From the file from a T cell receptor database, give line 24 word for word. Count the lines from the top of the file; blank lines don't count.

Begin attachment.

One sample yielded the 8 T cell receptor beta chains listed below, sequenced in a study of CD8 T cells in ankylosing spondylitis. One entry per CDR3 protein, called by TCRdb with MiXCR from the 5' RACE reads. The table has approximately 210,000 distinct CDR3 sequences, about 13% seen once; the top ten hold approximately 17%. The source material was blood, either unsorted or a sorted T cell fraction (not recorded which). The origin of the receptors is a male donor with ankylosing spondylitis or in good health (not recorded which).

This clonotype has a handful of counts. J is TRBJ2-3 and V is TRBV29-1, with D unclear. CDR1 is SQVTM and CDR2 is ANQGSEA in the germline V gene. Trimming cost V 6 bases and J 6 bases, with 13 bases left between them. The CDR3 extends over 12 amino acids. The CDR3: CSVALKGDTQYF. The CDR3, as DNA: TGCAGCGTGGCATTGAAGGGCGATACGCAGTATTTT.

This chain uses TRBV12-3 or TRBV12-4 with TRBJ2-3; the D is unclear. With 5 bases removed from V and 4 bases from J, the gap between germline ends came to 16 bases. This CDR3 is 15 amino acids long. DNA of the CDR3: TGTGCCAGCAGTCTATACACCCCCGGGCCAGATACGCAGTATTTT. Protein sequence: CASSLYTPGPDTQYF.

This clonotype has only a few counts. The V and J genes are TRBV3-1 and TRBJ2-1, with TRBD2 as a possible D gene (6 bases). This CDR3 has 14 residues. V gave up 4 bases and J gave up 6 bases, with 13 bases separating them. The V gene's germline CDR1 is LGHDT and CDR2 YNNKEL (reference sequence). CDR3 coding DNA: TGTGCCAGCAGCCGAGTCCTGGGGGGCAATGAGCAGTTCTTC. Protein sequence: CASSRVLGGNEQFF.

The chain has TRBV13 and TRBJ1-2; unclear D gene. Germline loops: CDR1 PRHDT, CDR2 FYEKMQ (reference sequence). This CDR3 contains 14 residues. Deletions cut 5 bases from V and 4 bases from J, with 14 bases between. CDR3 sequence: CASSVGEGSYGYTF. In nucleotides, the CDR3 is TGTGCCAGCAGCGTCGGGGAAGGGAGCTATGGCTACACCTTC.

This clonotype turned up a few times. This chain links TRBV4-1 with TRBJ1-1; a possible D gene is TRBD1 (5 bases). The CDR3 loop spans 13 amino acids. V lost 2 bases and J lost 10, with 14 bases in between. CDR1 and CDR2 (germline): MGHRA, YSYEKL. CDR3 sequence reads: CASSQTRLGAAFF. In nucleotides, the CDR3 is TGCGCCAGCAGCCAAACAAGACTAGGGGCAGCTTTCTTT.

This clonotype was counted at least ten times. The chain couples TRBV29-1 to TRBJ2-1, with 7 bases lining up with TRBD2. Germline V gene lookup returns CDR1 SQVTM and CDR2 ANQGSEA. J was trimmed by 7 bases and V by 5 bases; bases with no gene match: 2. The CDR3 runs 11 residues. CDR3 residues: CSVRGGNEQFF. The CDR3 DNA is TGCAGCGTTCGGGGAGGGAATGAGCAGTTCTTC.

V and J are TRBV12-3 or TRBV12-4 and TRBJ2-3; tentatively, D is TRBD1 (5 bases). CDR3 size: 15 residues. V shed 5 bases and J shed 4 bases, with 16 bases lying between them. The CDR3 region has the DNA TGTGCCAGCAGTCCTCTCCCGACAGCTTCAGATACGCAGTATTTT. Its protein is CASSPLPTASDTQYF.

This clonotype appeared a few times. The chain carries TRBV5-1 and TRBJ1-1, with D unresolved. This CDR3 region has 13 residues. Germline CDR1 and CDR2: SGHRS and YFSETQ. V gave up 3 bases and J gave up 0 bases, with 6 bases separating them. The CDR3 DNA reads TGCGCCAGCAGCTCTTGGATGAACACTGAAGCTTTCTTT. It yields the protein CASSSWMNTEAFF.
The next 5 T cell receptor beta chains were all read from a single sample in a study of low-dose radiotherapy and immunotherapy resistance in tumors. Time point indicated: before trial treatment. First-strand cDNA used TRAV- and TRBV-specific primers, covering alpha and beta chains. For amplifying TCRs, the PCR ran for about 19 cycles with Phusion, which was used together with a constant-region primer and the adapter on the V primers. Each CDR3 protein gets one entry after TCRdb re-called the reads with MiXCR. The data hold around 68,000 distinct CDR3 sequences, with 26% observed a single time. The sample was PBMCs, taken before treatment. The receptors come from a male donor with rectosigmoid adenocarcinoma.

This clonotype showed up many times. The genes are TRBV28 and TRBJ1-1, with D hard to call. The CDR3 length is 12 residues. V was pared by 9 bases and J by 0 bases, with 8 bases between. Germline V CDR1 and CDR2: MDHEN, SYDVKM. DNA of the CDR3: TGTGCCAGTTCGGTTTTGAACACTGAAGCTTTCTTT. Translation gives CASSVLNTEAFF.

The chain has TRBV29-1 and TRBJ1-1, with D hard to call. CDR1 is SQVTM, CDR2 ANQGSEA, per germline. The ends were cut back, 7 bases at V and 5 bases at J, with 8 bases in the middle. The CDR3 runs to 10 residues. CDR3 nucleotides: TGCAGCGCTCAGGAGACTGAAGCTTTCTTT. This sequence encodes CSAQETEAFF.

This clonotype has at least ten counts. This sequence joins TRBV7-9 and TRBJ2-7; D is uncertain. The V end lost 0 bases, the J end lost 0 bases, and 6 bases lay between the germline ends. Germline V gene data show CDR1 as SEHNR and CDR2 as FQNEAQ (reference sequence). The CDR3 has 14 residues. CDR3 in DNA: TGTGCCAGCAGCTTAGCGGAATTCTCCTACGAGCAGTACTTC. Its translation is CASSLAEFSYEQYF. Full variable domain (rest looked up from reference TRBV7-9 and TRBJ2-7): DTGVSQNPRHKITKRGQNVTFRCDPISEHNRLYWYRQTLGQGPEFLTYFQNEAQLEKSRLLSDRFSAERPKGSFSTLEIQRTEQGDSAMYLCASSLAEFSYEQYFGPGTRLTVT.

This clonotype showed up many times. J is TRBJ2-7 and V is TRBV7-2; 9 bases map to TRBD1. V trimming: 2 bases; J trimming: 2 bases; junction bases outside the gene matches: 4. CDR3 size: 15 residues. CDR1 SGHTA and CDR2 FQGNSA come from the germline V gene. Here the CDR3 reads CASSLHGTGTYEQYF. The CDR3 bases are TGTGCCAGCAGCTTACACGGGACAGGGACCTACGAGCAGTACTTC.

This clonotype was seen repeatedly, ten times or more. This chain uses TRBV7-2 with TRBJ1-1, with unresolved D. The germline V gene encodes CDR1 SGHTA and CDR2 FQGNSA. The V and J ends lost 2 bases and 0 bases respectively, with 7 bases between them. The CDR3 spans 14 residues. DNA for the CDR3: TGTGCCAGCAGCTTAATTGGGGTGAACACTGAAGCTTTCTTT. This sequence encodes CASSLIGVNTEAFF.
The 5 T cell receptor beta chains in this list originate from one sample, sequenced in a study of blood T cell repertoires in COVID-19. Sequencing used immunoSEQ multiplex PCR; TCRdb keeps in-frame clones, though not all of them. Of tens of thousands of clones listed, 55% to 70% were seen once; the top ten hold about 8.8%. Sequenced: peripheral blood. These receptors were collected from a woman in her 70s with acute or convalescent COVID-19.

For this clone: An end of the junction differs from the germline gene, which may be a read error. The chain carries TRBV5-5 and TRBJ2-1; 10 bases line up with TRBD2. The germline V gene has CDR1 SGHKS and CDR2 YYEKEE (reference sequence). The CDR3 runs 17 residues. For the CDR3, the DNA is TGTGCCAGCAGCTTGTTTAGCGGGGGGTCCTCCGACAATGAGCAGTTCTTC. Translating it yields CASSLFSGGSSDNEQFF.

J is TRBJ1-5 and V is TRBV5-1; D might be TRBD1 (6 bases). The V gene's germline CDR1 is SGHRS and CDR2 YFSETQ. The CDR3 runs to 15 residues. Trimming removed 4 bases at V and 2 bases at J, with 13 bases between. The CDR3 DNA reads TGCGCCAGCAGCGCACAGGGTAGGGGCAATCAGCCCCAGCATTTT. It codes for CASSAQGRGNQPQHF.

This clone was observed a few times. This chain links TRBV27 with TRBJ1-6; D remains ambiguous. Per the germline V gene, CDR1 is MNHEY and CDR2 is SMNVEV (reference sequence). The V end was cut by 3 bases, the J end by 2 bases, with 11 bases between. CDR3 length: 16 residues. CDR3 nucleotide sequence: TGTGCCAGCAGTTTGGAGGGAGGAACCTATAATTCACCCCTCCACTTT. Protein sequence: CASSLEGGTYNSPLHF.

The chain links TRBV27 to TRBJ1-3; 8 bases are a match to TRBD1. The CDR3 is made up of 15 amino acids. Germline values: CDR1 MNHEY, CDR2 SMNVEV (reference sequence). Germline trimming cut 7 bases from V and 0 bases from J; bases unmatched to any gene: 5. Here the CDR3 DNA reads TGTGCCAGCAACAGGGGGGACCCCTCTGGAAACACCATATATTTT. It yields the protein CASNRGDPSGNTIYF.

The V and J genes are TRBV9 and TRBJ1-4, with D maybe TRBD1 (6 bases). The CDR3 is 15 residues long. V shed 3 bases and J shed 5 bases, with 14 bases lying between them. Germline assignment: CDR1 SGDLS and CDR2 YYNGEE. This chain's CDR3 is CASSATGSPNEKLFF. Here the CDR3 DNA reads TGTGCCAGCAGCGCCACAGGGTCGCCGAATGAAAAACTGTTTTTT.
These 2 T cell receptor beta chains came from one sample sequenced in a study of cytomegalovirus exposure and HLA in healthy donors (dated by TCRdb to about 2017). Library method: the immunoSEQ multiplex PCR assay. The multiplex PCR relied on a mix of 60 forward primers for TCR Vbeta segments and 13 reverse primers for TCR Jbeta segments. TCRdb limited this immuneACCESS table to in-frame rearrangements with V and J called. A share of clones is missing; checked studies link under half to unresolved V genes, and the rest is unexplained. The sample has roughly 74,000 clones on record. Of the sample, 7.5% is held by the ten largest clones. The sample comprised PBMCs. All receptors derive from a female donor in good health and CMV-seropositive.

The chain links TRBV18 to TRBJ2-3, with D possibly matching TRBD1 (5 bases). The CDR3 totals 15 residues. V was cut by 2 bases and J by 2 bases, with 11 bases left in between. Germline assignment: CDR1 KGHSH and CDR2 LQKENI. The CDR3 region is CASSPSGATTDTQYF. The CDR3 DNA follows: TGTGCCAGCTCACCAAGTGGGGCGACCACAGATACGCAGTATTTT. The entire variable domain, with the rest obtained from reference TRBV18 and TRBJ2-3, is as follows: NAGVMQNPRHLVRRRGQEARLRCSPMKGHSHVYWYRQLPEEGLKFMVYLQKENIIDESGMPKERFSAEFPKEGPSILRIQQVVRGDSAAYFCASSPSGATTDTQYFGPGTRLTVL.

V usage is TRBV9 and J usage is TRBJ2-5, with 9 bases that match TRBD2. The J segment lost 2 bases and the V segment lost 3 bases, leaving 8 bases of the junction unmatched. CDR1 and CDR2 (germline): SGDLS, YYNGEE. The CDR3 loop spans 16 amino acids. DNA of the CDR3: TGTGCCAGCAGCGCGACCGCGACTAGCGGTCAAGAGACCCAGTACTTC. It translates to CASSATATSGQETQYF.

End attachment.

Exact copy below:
V usage is TRBV9 and J usage is TRBJ2-5, with 9 bases that match TRBD2. The J segment lost 2 bases and the V segment lost 3 bases, leaving 8 bases of the junction unmatched. CDR1 and CDR2 (germline): SGDLS, YYNGEE. The CDR3 loop spans 16 amino acids. DNA of the CDR3: TGTGCCAGCAGCGCGACCGCGACTAGCGGTCAAGAGACCCAGTACTTC. It translates to CASSATATSGQETQYF.